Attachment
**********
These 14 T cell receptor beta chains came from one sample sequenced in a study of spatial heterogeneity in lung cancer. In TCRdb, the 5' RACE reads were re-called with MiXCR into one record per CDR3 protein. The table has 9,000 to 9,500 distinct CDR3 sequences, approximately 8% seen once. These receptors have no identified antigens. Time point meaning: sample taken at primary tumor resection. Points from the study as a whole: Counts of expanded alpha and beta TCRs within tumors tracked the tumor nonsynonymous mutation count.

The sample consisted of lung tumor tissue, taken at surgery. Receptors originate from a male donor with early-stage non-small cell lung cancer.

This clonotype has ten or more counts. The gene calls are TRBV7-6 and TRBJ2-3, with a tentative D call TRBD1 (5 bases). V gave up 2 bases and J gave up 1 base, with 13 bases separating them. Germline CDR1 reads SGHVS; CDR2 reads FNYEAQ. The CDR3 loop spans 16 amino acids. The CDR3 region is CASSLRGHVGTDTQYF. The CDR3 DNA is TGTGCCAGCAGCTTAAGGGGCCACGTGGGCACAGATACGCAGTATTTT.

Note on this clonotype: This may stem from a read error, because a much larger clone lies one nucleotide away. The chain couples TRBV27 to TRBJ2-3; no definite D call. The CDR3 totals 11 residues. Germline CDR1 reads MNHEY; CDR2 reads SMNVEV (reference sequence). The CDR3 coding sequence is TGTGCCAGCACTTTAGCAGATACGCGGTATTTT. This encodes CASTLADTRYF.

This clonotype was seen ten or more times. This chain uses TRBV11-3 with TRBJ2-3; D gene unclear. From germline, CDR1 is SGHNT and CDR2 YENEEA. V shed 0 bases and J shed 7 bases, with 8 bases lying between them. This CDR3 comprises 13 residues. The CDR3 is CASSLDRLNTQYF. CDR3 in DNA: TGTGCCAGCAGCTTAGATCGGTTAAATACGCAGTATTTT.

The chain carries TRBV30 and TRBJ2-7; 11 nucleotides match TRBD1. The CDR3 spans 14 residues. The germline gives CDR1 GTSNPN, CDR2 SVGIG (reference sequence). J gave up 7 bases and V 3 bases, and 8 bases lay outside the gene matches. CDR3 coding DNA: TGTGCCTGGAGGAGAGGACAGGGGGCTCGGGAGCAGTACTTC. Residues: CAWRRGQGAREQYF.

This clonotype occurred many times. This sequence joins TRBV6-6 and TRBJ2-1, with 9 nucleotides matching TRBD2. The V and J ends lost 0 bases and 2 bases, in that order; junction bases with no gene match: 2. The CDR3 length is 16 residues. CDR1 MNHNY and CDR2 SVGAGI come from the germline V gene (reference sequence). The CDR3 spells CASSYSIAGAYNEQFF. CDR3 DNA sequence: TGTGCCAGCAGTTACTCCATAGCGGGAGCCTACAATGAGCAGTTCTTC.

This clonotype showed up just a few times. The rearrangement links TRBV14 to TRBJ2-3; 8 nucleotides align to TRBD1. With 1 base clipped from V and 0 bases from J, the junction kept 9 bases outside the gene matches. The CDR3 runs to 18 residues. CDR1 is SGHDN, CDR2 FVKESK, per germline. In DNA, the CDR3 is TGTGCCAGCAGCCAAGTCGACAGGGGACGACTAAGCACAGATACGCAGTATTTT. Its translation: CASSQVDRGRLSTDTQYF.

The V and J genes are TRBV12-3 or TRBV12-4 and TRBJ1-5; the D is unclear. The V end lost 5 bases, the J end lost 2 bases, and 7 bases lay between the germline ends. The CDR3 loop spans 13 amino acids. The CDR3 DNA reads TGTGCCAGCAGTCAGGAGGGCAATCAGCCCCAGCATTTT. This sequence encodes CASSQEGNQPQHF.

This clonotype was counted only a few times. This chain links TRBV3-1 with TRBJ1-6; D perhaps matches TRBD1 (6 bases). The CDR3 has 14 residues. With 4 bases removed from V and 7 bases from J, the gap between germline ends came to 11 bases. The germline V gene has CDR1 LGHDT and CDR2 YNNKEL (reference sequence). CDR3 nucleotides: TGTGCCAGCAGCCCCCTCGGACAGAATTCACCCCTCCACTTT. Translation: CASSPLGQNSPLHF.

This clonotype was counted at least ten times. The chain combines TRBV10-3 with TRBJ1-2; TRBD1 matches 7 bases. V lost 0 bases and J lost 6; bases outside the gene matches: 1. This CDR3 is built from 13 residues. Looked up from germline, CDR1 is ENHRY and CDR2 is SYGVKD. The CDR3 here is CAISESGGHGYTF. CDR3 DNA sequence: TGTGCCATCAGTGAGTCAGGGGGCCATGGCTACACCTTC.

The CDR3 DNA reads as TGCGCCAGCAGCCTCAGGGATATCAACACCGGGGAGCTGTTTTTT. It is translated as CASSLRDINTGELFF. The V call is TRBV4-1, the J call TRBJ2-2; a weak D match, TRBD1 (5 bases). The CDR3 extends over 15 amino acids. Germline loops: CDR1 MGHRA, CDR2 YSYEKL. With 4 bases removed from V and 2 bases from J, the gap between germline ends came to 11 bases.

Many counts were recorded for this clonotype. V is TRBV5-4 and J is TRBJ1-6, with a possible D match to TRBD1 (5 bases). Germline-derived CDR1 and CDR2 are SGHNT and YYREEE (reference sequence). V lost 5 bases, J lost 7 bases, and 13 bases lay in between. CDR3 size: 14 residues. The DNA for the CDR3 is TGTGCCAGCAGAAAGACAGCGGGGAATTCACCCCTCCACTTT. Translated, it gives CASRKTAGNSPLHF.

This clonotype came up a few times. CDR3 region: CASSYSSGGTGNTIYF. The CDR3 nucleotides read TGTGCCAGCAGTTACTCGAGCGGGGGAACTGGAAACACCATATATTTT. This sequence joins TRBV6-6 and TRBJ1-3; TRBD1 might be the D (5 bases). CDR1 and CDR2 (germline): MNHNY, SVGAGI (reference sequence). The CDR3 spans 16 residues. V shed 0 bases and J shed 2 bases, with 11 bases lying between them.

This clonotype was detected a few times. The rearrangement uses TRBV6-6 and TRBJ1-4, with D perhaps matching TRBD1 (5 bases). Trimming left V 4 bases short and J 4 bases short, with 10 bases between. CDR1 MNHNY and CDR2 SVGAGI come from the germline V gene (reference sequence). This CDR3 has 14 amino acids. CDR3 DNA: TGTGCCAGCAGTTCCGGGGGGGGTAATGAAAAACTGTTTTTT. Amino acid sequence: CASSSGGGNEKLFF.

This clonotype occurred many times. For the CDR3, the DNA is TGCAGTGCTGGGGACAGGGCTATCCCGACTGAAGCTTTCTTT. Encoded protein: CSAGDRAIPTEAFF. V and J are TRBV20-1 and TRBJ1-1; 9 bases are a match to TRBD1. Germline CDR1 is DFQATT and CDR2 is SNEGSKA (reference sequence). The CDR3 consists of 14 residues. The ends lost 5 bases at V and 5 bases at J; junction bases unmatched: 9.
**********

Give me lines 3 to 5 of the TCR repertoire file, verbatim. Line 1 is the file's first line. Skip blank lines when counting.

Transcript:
This clonotype has ten or more counts. The gene calls are TRBV7-6 and TRBJ2-3, with a tentative D call TRBD1 (5 bases). V gave up 2 bases and J gave up 1 base, with 13 bases separating them. Germline CDR1 reads SGHVS; CDR2 reads FNYEAQ. The CDR3 loop spans 16 amino acids. The CDR3 region is CASSLRGHVGTDTQYF. The CDR3 DNA is TGTGCCAGCAGCTTAAGGGGCCACGTGGGCACAGATACGCAGTATTTT.

Note on this clonotype: This may stem from a read error, because a much larger clone lies one nucleotide away. The chain couples TRBV27 to TRBJ2-3; no definite D call. The CDR3 totals 11 residues. Germline CDR1 reads MNHEY; CDR2 reads SMNVEV (reference sequence). The CDR3 coding sequence is TGTGCCAGCACTTTAGCAGATACGCGGTATTTT. This encodes CASTLADTRYF.

This clonotype was seen ten or more times. This chain uses TRBV11-3 with TRBJ2-3; D gene unclear. From germline, CDR1 is SGHNT and CDR2 YENEEA. V shed 0 bases and J shed 7 bases, with 8 bases lying between them. This CDR3 comprises 13 residues. The CDR3 is CASSLDRLNTQYF. CDR3 in DNA: TGTGCCAGCAGCTTAGATCGGTTAAATACGCAGTATTTT.